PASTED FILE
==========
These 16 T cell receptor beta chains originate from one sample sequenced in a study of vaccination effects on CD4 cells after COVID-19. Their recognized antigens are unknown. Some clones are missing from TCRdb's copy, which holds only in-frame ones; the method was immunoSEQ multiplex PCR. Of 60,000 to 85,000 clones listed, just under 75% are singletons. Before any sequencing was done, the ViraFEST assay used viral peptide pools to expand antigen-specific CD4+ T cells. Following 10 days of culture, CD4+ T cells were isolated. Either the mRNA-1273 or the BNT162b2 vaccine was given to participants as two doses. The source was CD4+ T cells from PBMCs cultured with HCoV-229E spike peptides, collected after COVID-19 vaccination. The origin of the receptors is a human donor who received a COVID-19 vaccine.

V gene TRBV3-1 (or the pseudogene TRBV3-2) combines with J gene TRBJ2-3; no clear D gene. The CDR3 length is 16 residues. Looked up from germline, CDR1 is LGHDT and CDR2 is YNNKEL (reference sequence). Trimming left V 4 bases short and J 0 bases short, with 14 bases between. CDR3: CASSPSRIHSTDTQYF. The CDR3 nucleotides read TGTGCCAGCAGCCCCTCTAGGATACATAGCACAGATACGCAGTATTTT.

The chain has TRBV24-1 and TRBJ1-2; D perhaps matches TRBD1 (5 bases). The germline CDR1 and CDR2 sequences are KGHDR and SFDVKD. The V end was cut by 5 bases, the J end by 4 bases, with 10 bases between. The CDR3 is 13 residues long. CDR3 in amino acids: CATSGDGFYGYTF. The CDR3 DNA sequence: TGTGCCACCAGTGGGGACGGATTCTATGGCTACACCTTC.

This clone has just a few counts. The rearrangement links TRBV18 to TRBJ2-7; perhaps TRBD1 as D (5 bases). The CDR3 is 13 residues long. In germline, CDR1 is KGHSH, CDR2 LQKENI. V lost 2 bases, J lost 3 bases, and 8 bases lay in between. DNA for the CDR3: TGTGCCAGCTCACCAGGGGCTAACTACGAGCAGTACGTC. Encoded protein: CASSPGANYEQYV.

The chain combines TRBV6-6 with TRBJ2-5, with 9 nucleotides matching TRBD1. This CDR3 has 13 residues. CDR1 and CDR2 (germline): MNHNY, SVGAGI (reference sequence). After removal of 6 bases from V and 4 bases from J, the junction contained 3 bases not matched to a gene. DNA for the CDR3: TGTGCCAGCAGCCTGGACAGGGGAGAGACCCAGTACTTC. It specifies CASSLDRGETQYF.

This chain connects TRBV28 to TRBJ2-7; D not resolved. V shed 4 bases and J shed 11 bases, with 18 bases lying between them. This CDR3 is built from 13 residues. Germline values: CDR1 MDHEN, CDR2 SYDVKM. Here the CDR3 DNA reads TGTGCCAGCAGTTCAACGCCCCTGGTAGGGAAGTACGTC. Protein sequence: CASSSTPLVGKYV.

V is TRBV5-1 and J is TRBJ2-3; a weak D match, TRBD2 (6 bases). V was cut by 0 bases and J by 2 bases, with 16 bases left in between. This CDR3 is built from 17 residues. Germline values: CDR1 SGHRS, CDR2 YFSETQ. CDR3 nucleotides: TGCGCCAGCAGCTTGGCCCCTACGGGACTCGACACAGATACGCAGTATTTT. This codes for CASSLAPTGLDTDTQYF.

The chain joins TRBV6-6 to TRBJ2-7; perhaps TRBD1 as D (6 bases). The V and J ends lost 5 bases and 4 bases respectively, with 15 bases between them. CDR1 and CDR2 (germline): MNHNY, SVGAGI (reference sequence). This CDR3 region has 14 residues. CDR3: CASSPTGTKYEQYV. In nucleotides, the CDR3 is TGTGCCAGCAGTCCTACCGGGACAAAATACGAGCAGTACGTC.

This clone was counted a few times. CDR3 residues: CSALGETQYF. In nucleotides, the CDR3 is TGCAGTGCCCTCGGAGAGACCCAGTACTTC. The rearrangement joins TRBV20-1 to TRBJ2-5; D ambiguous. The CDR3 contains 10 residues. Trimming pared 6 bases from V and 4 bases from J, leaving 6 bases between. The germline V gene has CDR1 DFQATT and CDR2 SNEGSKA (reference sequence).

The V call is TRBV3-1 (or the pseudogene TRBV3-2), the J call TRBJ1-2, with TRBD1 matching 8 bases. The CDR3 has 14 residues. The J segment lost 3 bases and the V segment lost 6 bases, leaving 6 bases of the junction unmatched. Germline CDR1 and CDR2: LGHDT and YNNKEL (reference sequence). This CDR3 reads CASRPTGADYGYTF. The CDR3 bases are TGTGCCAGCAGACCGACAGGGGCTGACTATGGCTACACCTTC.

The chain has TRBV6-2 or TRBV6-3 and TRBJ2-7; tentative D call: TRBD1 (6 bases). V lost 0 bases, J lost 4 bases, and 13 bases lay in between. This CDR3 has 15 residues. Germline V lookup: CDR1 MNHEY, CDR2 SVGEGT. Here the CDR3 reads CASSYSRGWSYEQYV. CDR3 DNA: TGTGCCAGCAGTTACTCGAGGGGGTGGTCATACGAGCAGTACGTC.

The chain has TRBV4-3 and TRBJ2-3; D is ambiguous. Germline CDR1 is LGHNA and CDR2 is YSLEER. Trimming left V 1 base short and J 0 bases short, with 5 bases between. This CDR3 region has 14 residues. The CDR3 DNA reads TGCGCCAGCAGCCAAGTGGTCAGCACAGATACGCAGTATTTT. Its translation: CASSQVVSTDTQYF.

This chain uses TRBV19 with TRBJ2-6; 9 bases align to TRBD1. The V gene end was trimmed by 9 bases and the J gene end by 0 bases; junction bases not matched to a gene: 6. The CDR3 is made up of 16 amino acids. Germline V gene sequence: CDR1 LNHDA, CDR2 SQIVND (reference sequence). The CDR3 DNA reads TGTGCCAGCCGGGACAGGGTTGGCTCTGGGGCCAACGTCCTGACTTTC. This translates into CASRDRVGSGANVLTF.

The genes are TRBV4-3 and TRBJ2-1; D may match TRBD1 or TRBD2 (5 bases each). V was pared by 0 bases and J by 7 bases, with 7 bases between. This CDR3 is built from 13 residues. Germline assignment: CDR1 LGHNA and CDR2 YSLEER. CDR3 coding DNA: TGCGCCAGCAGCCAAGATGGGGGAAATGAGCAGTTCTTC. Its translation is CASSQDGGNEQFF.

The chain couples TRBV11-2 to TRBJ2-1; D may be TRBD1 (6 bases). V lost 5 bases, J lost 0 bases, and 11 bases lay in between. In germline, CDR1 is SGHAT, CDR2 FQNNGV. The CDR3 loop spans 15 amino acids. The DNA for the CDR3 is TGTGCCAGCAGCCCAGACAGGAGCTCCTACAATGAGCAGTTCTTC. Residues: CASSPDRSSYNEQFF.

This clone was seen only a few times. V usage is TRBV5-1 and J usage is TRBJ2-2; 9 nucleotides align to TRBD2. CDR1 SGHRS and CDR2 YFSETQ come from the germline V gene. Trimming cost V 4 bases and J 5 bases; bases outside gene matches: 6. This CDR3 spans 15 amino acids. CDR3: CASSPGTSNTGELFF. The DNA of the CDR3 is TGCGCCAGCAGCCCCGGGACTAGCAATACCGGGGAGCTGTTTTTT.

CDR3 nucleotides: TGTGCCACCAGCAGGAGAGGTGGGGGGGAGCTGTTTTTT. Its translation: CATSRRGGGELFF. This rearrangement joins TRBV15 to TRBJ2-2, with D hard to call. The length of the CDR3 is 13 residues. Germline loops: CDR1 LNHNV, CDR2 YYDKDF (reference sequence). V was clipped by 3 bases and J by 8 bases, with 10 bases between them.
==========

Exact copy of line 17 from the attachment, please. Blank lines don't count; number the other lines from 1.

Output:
CDR3 nucleotides: TGTGCCACCAGCAGGAGAGGTGGGGGGGAGCTGTTTTTT. Its translation: CATSRRGGGELFF. This rearrangement joins TRBV15 to TRBJ2-2, with D hard to call. The length of the CDR3 is 13 residues. Germline loops: CDR1 LNHNV, CDR2 YYDKDF (reference sequence). V was clipped by 3 bases and J by 8 bases, with 10 bases between them.